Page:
Fixing public car insurance only way to bring rates down
By David Black, President of MoveUP, representing front-line workers in public car insurance
The way we calculate auto insurance rates for drivers in B.C. is changing next week and, frankly, it has been long overdue. On September 1, the Insurance Corporation of B.C. (ICBC) will begin transitioning to calculating insurance rates based on the driver rather than the vehicle. This will be significant change for B.C. motorists, many of whom have never known any other system than the one we have today. But it was what B.C. drivers have said would be a more balanced approached to car insurance.
This will put our province in line with the rest of the country and it’s helping to fix the public auto insurer, which until recently was a well-financed and highly effective Crown corporation. Together with the changes implemented back in April which increased our accident benefits (coverage to help recover from injuries, regardless of who is at fault), ICBC is rebounding from the effects of the $1.2-billion cash grab by the previous BC Liberal government.
In B.C., the auto insurance debate centres on cost and privatization, which is a dramatic oversimplification. We have all heard the claims that B.C. has the highest auto insurance rates in Canada. But you might not know that the compulsory basic auto insurance policies are substantially different in every province, making a direct dollar-for-dollar comparison as accurate as comparing a 1999 Honda with a 2019 Mercedes-Benz.
Drivers in our province enjoy better protection than drivers in other provinces. For example, our basic coverage contains $100,000 more in accident benefits than in Alberta. There is also uninsured automobile protection, hit-and-run coverage, and inverse liability protection, the latter which covers claims for accidents with someone from a province or state where the laws don’t allow for claims against the person who caused the crash. None of that coverage is part of basic auto insurance in Alberta.
In Alberta, they have market competition and, yet, the insurance companies in Alberta describe that model as being in crisis and the only way to fix it is to raise rates, and significantly I might add. It’s the same situation in Ontario. Meanwhile, rates in Manitoba, Saskatchewan and Quebec are among Canada’s lowest. It is not lost on many British Columbians that the success stories are in jurisdictions that have public car insurance already.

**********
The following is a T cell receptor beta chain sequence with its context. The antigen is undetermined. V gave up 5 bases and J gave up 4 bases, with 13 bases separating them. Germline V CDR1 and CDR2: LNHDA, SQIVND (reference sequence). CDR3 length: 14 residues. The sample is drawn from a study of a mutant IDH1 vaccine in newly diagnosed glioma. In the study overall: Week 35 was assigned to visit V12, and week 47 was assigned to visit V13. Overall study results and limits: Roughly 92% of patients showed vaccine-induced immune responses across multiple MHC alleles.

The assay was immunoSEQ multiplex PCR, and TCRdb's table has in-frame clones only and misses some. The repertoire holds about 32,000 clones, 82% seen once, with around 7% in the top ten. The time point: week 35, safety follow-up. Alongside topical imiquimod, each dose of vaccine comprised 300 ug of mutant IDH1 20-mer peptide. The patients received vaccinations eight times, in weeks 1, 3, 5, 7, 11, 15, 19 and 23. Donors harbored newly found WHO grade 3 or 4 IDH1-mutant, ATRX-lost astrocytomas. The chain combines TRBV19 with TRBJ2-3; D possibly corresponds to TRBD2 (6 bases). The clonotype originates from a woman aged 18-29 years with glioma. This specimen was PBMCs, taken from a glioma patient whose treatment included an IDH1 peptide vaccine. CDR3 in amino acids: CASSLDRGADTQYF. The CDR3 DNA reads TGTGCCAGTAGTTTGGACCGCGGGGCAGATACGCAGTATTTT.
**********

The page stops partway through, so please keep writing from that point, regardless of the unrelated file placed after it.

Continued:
Across the country, auto insurers – whether public or private – are dealing with similar issues: there are more claims, more crashes, and the cost of fixing cars today keeps going up. Purchasing insurance isn’t something we go around bragging about. No one ever says ‘hey look at the amazing insurance policy I just bought.’ It’s one of those bills we wish we didn’t have to pay. We all hope we don’t need to have to use our insurance but, when we do, we’re relieved that we have good coverage available. Here in B.C., we are fortunate that our basic coverage covers as much as it does.
Rising rates frustrate all of us, but privatizing our basic car insurance is not the answer. To put it bluntly, there is no guarantee we would see any decrease in cost. In fact, if Alberta and Ontario are any indication, it is more likely the opposite. And let’s not forget that private insurance companies answer to shareholders, not to drivers, which means that they are driven by profit and not by public good. They choose who they want to insure and are able to discriminate against folks based on their gender, marital status or age.
In provinces where there is private car insurance, up to 20 percent take the risk of driving uninsured because they either can’t find an insurer willing to take them or they can’t afford coverage even if one was willing, putting everyone else on the road, including cyclists and pedestrians, more at risk. In B.C., that number is only at about one percent which means more people are protected should something go wrong and a crash occurs.
But let’s get back to rates in British Columbia where we can make a fair comparison. As of September 1, ICBC’s current estimates show that the vast majority of drivers in our province will see a reduction in their insurance rates. The overall average is that rates are down $90. And for those who will see a savings, their premium is going to drop by an average of more than $300 per year. Alberta and Ontario drivers won’t be enjoying those kinds of savings this coming year.